Absolute (adjective) 1. free from imperfection; complete; perfect, positive, certain
--Random House Dictionary
I’m still here. We’re all still here. So apparently the end of the world is not yet, much to the chagrin and surprise of a band of fundamentalist Christians who were absolute in their beliefs, absolutely certain, that God would initiate the end of the world last Saturday, May 21, 2011, at 6 pm. (Not sure which time zone.) What was supposed to happen? The “faithful”, a tiny band of “true believers” in Jesus Christ would be bodily transported up to heaven in a “rapture”. Those left behind would then live on in a six month period of global tumult and catastrophe: earthquakes, wars, etc. Then, finally, all would truly cease to be on October 21st, later this year.
But Saturday night came and went without anything out of the ordinary occurring, cosmically speaking. Folks ate dinner with their families. People went to the movies or tuned into the Red Sox-Cubs game. Preachers like me toiled away on sermons for Sunday. Parents tucked kids into bed. No rapture. No global apocalypse. No end times. Interviewed at his home last Sunday morning, 89 year-old fundamentalist preacher Harold Camping, whose “prophecy” about the 21st led to all this global speculation, had this to say about the non-event. “I’m flabbergasted.” It’s actually the second time Camping has struck out in his predictions. In 1994 he also declared the world was supposed to end.
As a very visible person of faith it was an odd weekend. At a party on Sunday folks asked me what I thought about this brouhaha. I found myself having to justify my faith, to explain that most Christians are not as fringe or out there as Camping’s followers. In all major world religions, predictions of the apocalypse are pretty standard material in sacred texts like the Bible. Jesus did say, “Heaven and earth will pass away” but then followed up with this warning: “But about that day and hour no one knows, neither the angels of heaven, nor the Son, but only [God].”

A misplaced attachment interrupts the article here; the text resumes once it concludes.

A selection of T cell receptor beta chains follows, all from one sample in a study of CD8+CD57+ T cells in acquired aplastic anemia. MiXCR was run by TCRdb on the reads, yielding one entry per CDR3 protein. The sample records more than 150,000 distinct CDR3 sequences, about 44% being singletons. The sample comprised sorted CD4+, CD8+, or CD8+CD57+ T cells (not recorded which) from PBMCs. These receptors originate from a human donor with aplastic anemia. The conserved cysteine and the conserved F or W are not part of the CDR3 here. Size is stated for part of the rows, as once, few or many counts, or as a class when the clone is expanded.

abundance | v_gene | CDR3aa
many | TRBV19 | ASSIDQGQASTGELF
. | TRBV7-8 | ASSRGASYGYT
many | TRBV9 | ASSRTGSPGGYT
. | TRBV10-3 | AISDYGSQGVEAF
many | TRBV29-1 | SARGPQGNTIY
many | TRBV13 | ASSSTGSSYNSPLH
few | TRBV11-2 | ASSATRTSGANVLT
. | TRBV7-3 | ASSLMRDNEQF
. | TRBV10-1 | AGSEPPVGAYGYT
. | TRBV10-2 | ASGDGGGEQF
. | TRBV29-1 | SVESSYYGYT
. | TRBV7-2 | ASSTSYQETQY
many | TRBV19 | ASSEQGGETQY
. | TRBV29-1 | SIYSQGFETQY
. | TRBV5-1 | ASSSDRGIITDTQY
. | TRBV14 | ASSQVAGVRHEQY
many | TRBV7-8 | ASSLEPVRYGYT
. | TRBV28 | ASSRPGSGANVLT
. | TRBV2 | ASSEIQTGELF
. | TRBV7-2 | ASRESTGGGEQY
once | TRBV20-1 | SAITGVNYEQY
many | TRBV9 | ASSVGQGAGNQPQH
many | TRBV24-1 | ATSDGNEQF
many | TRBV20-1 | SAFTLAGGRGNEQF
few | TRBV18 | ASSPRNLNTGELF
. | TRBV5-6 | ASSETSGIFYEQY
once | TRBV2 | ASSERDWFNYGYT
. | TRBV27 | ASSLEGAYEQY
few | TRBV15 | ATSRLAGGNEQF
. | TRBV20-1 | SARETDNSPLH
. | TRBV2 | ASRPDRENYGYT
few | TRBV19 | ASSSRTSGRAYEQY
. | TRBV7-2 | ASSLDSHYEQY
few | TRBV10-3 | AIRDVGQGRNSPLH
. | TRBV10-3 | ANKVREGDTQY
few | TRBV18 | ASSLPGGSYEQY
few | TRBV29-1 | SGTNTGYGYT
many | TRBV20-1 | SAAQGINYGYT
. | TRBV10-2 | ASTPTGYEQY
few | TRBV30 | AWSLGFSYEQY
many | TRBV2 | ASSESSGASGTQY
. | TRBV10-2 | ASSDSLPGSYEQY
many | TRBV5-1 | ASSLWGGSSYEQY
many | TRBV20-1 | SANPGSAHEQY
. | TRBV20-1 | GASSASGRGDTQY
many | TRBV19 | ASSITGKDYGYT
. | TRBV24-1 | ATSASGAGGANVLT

The press and wider culture certainly picked up on Camping’s prophecy and had a field day, in most cases mocking the notion of end times, portraying those who actually believed in the event as naive at best, buffoonish at worst. Facebook too was filled with sarcastic, funny, snarky and at times downright nasty remarks about religious faith. I even heard about one band of entrepreneurial atheists who offered, for a hefty fee, to take in the house pets of folks who were convinced they’d be raptured. Funny? Kind of.
But sad too. That some people, almost always of a religiously inspired fundamentalist bent, have such a desperate need for absolute certainty. About life and death and this world. About all the questions every human being naturally has about existence. What is it about life on earth which drives this longing: for absolute answers, absolute outcomes, absolute guarantees, and an absolutely “correct” and unassailable faith in God?
Absolutism is a wide philosophical stripe which runs throughout all religions and all ideologies, secular and sacred, which form the narrative for our lives here on earth. So folks of faith declare, my group is in, on the way to heaven, and your group is out, on the way to hell. Absolutely. No doubt. Folks in politics declare, my party knows the right way to civic salvation and your party is dead wrong. Absolutely. No reaching across the aisle to cooperate. That would be heresy. Nations declare, we are exceptional and the rest of you are run of the mill. Absolutely. My country right or wrong. And underneath all of these hard line assertions? Fear. Plain old human fear. Of the unknown. Of mystery. Of ambiguity. Of this deep truth: that in spite of our deepest desires for certainty, most of life cannot ever be controlled or predicted, that instead life is anything but absolute.
And so we respond to this reality in one of two ways. We frantically and sincerely try to box life up in neat little categories and then stand our ground and hope for the absolute. Or we fall back in to mystery and in faith. We trust that somehow God is holding it all together, the good and the bad, the victories and the defeats, life and death, and that it is not up to us humans to somehow declare in arrogance that we know how it all turns out. For we don’t know. We can’t know. Creation, in all its beauty and banality, its preciousness and its brokenness, is all too much to fathom.
So it’s not the end of the world, not yet, not now. Absolutism may bring short term comfort but finally, God only knows. That I can say absolutely.